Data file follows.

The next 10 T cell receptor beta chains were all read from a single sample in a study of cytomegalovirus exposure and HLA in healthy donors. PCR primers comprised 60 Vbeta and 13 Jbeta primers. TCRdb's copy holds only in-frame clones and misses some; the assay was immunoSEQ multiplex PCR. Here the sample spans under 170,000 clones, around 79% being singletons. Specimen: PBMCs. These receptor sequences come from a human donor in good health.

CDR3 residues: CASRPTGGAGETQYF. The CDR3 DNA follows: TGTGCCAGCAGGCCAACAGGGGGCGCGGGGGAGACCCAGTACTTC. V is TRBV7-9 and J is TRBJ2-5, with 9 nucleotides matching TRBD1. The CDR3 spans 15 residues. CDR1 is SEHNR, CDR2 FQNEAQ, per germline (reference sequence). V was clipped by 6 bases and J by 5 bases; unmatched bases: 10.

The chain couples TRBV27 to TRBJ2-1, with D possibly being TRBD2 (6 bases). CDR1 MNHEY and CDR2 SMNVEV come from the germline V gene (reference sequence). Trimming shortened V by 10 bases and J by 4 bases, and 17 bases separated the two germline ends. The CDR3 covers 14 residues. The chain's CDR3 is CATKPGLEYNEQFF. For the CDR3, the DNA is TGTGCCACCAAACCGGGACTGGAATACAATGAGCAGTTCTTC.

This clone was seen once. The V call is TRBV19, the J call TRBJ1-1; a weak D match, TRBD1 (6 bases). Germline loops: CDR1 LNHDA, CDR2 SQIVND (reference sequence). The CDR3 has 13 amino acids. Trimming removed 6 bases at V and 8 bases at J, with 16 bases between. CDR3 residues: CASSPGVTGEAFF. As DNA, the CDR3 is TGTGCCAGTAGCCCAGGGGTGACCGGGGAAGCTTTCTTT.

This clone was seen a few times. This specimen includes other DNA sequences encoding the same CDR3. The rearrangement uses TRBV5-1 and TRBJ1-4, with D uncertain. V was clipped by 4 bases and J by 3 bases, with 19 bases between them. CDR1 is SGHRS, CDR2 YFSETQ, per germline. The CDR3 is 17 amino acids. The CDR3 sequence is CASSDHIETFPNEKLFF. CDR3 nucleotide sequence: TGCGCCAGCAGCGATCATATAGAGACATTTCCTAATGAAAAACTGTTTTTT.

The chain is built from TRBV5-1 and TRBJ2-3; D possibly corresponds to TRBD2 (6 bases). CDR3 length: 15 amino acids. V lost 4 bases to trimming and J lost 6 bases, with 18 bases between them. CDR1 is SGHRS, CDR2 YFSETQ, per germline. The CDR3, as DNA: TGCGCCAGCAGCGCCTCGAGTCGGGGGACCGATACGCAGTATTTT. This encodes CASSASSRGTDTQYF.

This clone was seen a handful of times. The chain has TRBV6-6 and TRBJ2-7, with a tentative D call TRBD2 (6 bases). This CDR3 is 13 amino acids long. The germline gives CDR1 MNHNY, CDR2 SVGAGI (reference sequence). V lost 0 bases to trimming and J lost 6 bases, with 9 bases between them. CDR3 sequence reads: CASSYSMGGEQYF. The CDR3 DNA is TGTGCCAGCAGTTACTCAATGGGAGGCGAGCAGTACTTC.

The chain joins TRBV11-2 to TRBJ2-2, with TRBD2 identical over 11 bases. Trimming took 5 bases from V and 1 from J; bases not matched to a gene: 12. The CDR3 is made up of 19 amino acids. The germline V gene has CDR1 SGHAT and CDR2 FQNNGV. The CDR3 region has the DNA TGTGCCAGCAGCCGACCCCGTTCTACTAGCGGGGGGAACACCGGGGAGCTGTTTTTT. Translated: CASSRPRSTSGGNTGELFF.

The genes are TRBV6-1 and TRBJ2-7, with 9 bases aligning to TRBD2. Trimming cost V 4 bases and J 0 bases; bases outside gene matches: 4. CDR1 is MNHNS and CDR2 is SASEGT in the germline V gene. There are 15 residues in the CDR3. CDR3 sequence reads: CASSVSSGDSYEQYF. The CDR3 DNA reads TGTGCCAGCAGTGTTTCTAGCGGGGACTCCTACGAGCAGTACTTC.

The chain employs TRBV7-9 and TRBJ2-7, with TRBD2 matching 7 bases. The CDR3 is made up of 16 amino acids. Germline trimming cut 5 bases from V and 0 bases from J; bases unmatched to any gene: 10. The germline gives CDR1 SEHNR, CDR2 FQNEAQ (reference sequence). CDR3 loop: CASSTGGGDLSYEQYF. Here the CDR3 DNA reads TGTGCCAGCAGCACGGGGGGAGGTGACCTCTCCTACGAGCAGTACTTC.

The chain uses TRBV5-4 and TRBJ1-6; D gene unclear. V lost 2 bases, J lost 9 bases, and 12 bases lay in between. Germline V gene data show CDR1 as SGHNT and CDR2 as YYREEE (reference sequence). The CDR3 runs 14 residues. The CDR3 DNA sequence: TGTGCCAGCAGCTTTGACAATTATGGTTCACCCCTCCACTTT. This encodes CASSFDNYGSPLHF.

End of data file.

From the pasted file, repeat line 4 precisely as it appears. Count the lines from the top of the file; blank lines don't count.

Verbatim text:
This clone was seen once. The V call is TRBV19, the J call TRBJ1-1; a weak D match, TRBD1 (6 bases). Germline loops: CDR1 LNHDA, CDR2 SQIVND (reference sequence). The CDR3 has 13 amino acids. Trimming removed 6 bases at V and 8 bases at J, with 16 bases between. CDR3 residues: CASSPGVTGEAFF. As DNA, the CDR3 is TGTGCCAGTAGCCCAGGGGTGACCGGGGAAGCTTTCTTT.